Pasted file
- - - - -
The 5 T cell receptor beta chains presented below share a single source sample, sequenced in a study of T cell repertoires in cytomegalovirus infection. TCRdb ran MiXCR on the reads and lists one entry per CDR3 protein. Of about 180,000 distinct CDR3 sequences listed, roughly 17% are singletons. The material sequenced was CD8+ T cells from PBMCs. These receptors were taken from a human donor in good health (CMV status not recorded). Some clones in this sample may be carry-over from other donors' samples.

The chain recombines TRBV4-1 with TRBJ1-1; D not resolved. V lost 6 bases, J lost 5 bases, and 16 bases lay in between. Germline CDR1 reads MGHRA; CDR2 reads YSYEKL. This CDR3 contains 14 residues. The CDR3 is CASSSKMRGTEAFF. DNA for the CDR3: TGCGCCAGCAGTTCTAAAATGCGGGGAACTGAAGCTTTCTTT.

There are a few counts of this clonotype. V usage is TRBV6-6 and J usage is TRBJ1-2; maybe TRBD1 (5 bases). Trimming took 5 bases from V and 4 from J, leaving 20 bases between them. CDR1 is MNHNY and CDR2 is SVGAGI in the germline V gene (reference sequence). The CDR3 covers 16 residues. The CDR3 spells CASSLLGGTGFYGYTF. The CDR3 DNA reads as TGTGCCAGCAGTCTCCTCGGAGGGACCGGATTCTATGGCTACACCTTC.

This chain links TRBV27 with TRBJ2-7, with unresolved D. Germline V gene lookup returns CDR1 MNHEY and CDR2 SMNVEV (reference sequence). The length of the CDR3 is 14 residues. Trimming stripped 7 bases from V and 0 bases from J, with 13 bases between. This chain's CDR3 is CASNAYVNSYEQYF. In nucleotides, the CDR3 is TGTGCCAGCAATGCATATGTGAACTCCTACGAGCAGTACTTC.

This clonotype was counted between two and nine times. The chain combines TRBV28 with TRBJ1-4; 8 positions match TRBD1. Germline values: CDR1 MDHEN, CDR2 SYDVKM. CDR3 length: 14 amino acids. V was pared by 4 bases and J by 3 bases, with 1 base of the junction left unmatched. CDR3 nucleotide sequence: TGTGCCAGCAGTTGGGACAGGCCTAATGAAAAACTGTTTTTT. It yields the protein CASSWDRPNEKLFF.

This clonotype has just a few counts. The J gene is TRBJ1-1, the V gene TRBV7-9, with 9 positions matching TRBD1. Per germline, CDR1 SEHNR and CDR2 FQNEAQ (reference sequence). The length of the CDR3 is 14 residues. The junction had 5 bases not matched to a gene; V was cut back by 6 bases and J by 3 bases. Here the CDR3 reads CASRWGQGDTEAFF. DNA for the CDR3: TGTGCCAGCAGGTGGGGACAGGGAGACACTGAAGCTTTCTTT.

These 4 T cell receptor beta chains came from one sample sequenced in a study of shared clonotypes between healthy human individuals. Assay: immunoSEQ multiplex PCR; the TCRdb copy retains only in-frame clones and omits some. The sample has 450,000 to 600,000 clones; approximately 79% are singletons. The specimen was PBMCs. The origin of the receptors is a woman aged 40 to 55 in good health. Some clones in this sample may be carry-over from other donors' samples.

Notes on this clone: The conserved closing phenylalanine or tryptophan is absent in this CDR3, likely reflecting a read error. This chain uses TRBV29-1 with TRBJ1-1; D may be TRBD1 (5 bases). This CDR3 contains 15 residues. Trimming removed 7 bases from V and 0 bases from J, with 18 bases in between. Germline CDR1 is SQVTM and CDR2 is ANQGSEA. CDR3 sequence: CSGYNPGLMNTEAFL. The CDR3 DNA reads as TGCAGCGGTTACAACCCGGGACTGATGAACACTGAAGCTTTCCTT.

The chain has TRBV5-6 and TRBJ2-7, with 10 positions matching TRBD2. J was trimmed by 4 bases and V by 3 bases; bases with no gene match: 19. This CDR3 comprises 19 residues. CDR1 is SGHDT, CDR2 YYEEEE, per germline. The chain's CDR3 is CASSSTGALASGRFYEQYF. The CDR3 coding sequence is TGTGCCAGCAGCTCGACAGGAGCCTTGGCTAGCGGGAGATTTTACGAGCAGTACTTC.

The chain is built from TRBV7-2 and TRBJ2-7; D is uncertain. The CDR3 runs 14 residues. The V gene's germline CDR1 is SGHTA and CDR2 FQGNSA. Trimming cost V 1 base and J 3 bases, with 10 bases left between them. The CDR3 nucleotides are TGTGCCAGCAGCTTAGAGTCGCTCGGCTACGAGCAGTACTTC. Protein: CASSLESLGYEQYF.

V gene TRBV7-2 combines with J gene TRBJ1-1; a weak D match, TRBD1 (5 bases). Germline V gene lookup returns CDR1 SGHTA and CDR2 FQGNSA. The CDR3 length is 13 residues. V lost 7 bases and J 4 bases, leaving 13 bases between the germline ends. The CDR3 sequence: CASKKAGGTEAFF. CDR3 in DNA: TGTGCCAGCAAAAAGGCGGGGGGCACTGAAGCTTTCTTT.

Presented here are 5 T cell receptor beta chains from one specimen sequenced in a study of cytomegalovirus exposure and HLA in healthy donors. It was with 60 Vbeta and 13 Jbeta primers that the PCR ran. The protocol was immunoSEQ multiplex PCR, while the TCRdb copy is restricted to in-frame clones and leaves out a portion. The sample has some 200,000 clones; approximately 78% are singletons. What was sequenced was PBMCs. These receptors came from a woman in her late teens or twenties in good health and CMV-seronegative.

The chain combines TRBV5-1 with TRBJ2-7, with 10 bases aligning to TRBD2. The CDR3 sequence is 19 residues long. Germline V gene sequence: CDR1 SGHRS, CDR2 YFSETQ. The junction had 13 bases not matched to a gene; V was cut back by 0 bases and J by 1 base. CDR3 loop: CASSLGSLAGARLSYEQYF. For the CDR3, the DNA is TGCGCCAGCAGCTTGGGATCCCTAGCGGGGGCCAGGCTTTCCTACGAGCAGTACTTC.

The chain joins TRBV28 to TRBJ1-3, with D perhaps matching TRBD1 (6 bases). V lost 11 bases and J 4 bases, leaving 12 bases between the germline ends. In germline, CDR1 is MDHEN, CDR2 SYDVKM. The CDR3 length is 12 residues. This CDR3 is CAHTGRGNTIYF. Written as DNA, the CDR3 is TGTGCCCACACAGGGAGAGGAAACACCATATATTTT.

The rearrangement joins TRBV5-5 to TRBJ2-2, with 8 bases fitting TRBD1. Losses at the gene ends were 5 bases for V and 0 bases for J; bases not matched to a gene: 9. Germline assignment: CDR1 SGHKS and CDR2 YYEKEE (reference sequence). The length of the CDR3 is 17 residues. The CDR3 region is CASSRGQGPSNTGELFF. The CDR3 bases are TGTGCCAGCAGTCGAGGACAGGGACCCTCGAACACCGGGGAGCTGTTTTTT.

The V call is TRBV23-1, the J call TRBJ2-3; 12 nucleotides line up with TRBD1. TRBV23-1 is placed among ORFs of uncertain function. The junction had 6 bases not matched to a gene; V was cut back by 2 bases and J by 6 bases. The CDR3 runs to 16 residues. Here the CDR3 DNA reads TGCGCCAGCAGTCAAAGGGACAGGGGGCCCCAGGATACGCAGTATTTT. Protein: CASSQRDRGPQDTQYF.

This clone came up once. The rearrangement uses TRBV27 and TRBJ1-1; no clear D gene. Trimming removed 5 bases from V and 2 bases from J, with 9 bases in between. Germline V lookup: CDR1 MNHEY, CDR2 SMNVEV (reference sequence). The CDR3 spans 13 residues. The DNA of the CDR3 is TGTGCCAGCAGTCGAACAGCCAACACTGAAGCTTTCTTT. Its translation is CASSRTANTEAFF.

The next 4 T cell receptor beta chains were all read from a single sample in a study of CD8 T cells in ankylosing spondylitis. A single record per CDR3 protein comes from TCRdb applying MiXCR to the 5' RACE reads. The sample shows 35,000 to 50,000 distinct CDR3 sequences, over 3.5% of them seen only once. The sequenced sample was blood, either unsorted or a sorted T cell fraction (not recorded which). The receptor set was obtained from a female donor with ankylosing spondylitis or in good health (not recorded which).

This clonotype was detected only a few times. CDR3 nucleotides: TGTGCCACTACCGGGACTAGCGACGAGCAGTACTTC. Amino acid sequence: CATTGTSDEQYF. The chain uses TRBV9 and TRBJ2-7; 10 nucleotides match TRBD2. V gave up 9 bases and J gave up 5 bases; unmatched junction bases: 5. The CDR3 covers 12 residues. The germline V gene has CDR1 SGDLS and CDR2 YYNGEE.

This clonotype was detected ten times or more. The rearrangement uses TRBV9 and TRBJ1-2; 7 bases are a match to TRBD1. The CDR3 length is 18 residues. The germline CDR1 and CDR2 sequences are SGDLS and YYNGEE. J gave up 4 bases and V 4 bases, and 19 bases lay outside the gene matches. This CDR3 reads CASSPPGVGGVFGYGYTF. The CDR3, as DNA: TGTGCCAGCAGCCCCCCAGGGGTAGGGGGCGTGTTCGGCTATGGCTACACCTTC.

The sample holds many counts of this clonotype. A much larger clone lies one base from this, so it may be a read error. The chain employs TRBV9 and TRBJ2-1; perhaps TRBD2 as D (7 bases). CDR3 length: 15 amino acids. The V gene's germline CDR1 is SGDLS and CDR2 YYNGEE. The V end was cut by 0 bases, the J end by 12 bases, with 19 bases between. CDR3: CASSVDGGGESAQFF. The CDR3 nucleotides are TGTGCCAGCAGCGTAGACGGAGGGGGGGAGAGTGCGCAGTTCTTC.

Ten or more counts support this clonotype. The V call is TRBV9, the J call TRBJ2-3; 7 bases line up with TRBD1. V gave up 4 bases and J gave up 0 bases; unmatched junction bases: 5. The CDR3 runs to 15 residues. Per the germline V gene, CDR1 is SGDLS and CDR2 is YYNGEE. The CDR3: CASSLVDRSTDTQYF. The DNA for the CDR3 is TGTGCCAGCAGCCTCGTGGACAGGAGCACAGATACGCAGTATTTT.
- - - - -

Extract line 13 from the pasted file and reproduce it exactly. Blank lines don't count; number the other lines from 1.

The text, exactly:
The chain combines TRBV5-1 with TRBJ2-7, with 10 bases aligning to TRBD2. The CDR3 sequence is 19 residues long. Germline V gene sequence: CDR1 SGHRS, CDR2 YFSETQ. The junction had 13 bases not matched to a gene; V was cut back by 0 bases and J by 1 base. CDR3 loop: CASSLGSLAGARLSYEQYF. For the CDR3, the DNA is TGCGCCAGCAGCTTGGGATCCCTAGCGGGGGCCAGGCTTTCCTACGAGCAGTACTTC.